Games are widely used to better understand and prepare for a diverse set of challenges. Gaming is a generic term for a suite of structured methodological approaches that can qualitatively (and occasionally reinforced using quantitative data) support decisionmaking in many contexts. What makes a game a game is interactive, rule-based problem solving that includes adjudication of outcomes. Games can be played in formal or more relaxed settings and be supported by different communication tools, such as printed media, whiteboards, digital devices, and applications. Gaming is often associated with the U.S. Department of Defense, but many types of organizations outside of defense—governmental, commercial, nonprofit, and academic—develop and use gaming to support decisionmaking or other functions. The U.S. Coast Guard employs some approaches—largely informally—that fall under the umbrella of gaming. Conducting gaming more formally could help the service expand its analytic, training, and engagement tool kits. In this Perspective, the authors discuss what more the service might do to employ gaming, and why. In particular, the authors highlight the idea of deployable gaming: a low-cost, scalable, structured scenario-based approach that can help gather information, aid decisionmaking, and promote learning at different echelons within the service.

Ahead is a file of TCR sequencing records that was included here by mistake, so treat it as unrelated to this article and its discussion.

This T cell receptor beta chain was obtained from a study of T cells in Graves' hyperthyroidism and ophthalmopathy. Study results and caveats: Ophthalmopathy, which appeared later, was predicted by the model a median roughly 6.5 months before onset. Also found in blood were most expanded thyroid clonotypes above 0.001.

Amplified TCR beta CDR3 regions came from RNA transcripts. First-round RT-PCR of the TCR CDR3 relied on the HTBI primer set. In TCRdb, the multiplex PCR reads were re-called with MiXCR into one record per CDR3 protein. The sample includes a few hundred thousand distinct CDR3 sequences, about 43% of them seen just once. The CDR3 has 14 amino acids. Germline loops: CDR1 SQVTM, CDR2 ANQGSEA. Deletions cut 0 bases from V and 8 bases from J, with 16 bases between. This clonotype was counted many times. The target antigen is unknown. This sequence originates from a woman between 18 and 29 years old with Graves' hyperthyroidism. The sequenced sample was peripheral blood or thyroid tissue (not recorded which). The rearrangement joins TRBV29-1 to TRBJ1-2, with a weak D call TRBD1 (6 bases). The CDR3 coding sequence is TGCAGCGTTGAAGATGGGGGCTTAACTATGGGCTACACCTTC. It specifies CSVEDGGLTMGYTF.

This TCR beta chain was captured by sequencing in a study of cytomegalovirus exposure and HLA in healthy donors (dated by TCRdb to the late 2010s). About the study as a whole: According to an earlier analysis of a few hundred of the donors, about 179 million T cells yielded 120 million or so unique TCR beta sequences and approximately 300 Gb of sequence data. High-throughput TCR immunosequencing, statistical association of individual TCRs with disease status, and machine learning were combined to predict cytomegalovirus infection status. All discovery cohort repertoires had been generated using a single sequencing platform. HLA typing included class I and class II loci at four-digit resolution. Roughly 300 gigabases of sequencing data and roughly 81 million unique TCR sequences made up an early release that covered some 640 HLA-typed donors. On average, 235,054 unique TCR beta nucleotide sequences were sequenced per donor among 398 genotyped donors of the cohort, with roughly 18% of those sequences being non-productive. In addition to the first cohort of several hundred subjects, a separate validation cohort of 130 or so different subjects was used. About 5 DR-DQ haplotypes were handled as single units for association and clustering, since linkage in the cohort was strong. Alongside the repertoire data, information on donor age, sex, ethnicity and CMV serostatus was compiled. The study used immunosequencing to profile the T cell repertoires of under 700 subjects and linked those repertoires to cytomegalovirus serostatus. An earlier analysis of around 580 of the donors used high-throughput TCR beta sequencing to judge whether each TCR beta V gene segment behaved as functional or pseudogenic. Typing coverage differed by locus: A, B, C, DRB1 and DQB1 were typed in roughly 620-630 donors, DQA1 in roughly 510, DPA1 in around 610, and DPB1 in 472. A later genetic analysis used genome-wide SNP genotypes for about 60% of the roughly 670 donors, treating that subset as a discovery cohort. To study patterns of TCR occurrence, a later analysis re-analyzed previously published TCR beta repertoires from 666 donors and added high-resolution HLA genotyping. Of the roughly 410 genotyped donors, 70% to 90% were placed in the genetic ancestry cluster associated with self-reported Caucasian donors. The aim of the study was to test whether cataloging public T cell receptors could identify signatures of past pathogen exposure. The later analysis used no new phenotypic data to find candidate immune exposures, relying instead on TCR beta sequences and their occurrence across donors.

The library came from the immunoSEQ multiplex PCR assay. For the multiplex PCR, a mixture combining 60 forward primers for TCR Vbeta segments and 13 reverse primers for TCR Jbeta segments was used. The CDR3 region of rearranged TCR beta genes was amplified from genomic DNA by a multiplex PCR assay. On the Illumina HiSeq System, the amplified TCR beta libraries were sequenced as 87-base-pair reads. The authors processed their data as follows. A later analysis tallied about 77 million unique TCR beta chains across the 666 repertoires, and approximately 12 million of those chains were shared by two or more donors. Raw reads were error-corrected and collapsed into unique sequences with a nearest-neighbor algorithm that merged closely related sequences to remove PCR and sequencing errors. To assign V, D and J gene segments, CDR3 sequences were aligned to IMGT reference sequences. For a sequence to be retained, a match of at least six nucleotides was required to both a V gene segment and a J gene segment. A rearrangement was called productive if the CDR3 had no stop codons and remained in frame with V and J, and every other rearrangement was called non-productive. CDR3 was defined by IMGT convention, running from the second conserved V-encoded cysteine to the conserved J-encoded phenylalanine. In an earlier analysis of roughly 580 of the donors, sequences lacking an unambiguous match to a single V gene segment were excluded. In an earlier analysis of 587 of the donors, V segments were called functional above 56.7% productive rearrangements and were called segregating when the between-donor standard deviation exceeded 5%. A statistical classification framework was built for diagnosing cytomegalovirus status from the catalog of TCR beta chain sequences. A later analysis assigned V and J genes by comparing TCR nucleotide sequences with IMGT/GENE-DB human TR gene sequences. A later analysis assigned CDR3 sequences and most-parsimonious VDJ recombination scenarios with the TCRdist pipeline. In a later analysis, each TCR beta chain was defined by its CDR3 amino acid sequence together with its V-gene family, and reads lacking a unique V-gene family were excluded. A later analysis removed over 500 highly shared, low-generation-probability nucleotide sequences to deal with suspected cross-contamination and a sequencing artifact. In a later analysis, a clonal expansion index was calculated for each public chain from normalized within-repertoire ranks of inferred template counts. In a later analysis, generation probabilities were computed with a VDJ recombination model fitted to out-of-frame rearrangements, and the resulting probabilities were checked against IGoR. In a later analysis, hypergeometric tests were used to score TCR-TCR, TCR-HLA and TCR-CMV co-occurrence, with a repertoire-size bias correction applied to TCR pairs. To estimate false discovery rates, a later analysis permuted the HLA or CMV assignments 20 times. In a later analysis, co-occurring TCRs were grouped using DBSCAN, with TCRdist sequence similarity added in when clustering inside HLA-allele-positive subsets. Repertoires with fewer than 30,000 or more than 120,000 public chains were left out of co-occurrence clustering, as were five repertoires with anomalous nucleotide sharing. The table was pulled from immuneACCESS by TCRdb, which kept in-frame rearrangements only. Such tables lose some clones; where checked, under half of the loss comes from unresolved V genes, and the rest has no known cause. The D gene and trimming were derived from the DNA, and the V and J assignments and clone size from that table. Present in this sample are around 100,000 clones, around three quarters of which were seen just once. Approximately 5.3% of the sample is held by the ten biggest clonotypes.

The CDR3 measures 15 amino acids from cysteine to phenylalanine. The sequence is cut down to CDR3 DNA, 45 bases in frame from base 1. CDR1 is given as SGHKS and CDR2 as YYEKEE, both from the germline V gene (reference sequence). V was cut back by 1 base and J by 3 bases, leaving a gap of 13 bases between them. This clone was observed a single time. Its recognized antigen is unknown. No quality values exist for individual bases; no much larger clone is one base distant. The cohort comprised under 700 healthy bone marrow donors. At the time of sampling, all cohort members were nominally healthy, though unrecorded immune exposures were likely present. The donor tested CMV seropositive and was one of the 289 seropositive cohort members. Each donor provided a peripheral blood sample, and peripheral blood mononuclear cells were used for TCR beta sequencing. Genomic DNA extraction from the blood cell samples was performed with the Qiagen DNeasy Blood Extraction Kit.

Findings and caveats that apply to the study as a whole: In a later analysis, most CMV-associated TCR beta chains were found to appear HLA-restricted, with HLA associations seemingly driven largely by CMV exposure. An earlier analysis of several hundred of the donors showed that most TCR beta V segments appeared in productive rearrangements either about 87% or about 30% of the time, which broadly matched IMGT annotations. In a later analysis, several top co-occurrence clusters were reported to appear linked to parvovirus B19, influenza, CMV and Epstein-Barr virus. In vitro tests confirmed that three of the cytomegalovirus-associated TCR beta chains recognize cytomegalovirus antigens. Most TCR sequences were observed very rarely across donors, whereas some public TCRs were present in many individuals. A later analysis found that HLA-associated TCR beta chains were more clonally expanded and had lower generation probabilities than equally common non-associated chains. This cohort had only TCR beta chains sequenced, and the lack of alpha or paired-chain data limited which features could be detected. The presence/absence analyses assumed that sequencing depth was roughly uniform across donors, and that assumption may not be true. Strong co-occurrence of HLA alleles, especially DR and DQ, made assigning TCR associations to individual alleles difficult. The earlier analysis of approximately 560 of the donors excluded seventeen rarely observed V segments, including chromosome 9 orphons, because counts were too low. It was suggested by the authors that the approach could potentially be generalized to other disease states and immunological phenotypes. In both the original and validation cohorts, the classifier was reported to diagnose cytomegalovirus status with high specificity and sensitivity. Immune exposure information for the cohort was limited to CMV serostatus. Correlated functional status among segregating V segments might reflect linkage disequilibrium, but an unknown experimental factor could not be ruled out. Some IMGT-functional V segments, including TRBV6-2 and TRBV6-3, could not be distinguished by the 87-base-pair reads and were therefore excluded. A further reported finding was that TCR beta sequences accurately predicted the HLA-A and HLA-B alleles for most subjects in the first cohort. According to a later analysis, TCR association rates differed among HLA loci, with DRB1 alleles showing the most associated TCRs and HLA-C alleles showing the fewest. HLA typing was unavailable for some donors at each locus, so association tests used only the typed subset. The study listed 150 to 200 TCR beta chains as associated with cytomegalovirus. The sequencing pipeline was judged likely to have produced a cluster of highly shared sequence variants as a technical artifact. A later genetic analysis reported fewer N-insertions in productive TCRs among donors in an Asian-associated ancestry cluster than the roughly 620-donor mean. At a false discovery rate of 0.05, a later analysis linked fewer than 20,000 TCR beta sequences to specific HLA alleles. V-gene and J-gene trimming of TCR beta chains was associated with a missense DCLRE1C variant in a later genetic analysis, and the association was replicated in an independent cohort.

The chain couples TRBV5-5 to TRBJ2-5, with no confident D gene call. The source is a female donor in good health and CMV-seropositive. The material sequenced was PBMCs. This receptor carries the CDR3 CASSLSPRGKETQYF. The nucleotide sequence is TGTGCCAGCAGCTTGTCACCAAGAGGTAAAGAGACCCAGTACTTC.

Research conducted by
- Homeland Security Operational Analysis Center
HSOAC is a federally funded research and development center operated by the RAND Corporation under contract with DHS.